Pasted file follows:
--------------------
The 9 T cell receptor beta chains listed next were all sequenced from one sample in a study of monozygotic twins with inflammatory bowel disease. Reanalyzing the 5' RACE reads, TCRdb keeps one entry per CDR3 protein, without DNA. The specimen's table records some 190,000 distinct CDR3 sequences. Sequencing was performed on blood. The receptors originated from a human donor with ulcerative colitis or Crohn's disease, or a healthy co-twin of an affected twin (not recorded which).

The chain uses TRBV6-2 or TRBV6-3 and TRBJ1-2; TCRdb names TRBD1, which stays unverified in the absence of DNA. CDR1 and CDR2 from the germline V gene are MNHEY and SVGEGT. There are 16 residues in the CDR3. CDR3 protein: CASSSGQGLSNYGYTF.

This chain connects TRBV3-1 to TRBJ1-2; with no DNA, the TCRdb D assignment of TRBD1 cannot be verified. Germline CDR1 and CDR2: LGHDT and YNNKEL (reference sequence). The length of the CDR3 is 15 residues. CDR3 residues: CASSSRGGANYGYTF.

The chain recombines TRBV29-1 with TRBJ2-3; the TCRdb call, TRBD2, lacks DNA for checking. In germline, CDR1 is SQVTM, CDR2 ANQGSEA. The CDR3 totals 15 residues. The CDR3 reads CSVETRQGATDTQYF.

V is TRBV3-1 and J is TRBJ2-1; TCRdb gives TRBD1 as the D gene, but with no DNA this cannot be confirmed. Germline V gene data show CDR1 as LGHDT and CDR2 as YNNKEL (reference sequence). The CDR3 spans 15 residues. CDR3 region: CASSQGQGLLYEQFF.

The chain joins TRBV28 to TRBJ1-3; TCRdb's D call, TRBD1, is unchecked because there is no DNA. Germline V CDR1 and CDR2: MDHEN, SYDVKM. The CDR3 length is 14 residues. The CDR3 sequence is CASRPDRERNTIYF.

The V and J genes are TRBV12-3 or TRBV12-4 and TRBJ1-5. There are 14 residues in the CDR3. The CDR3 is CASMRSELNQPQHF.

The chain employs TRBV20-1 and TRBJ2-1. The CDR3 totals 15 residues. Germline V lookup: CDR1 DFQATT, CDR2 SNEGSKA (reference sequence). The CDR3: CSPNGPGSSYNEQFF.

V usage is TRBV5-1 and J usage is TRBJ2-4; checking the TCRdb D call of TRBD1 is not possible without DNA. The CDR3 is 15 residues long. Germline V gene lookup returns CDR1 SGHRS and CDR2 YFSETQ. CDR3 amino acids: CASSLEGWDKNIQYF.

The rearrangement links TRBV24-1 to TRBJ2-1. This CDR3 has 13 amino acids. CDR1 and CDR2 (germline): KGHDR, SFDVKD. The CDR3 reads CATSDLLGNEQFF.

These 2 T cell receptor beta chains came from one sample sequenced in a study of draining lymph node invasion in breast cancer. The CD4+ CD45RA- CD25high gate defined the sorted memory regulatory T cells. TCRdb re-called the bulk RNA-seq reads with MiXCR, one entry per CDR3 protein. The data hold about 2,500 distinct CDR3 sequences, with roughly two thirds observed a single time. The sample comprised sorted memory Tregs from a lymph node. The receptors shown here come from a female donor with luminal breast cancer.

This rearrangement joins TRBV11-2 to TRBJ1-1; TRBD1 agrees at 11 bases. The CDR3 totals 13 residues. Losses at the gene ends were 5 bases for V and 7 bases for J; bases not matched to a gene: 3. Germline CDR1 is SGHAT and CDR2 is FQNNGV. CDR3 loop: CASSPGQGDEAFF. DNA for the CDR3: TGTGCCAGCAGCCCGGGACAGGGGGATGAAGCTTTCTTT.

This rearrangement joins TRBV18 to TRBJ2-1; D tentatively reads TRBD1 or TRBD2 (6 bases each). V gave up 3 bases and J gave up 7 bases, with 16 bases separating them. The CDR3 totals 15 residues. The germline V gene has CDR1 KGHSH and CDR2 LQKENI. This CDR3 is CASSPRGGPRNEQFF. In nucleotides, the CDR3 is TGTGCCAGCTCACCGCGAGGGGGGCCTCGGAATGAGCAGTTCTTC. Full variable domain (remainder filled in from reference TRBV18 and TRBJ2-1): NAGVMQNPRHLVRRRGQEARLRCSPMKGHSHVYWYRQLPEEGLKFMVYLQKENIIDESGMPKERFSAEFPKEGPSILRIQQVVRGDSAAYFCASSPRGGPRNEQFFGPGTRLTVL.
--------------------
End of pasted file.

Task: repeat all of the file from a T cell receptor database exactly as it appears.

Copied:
The 9 T cell receptor beta chains listed next were all sequenced from one sample in a study of monozygotic twins with inflammatory bowel disease. Reanalyzing the 5' RACE reads, TCRdb keeps one entry per CDR3 protein, without DNA. The specimen's table records some 190,000 distinct CDR3 sequences. Sequencing was performed on blood. The receptors originated from a human donor with ulcerative colitis or Crohn's disease, or a healthy co-twin of an affected twin (not recorded which).

The chain uses TRBV6-2 or TRBV6-3 and TRBJ1-2; TCRdb names TRBD1, which stays unverified in the absence of DNA. CDR1 and CDR2 from the germline V gene are MNHEY and SVGEGT. There are 16 residues in the CDR3. CDR3 protein: CASSSGQGLSNYGYTF.

This chain connects TRBV3-1 to TRBJ1-2; with no DNA, the TCRdb D assignment of TRBD1 cannot be verified. Germline CDR1 and CDR2: LGHDT and YNNKEL (reference sequence). The length of the CDR3 is 15 residues. CDR3 residues: CASSSRGGANYGYTF.

The chain recombines TRBV29-1 with TRBJ2-3; the TCRdb call, TRBD2, lacks DNA for checking. In germline, CDR1 is SQVTM, CDR2 ANQGSEA. The CDR3 totals 15 residues. The CDR3 reads CSVETRQGATDTQYF.

V is TRBV3-1 and J is TRBJ2-1; TCRdb gives TRBD1 as the D gene, but with no DNA this cannot be confirmed. Germline V gene data show CDR1 as LGHDT and CDR2 as YNNKEL (reference sequence). The CDR3 spans 15 residues. CDR3 region: CASSQGQGLLYEQFF.

The chain joins TRBV28 to TRBJ1-3; TCRdb's D call, TRBD1, is unchecked because there is no DNA. Germline V CDR1 and CDR2: MDHEN, SYDVKM. The CDR3 length is 14 residues. The CDR3 sequence is CASRPDRERNTIYF.

The V and J genes are TRBV12-3 or TRBV12-4 and TRBJ1-5. There are 14 residues in the CDR3. The CDR3 is CASMRSELNQPQHF.

The chain employs TRBV20-1 and TRBJ2-1. The CDR3 totals 15 residues. Germline V lookup: CDR1 DFQATT, CDR2 SNEGSKA (reference sequence). The CDR3: CSPNGPGSSYNEQFF.

V usage is TRBV5-1 and J usage is TRBJ2-4; checking the TCRdb D call of TRBD1 is not possible without DNA. The CDR3 is 15 residues long. Germline V gene lookup returns CDR1 SGHRS and CDR2 YFSETQ. CDR3 amino acids: CASSLEGWDKNIQYF.

The rearrangement links TRBV24-1 to TRBJ2-1. This CDR3 has 13 amino acids. CDR1 and CDR2 (germline): KGHDR, SFDVKD. The CDR3 reads CATSDLLGNEQFF.

These 2 T cell receptor beta chains came from one sample sequenced in a study of draining lymph node invasion in breast cancer. The CD4+ CD45RA- CD25high gate defined the sorted memory regulatory T cells. TCRdb re-called the bulk RNA-seq reads with MiXCR, one entry per CDR3 protein. The data hold about 2,500 distinct CDR3 sequences, with roughly two thirds observed a single time. The sample comprised sorted memory Tregs from a lymph node. The receptors shown here come from a female donor with luminal breast cancer.

This rearrangement joins TRBV11-2 to TRBJ1-1; TRBD1 agrees at 11 bases. The CDR3 totals 13 residues. Losses at the gene ends were 5 bases for V and 7 bases for J; bases not matched to a gene: 3. Germline CDR1 is SGHAT and CDR2 is FQNNGV. CDR3 loop: CASSPGQGDEAFF. DNA for the CDR3: TGTGCCAGCAGCCCGGGACAGGGGGATGAAGCTTTCTTT.

This rearrangement joins TRBV18 to TRBJ2-1; D tentatively reads TRBD1 or TRBD2 (6 bases each). V gave up 3 bases and J gave up 7 bases, with 16 bases separating them. The CDR3 totals 15 residues. The germline V gene has CDR1 KGHSH and CDR2 LQKENI. This CDR3 is CASSPRGGPRNEQFF. In nucleotides, the CDR3 is TGTGCCAGCTCACCGCGAGGGGGGCCTCGGAATGAGCAGTTCTTC. Full variable domain (remainder filled in from reference TRBV18 and TRBJ2-1): NAGVMQNPRHLVRRRGQEARLRCSPMKGHSHVYWYRQLPEEGLKFMVYLQKENIIDESGMPKERFSAEFPKEGPSILRIQQVVRGDSAAYFCASSPRGGPRNEQFFGPGTRLTVL.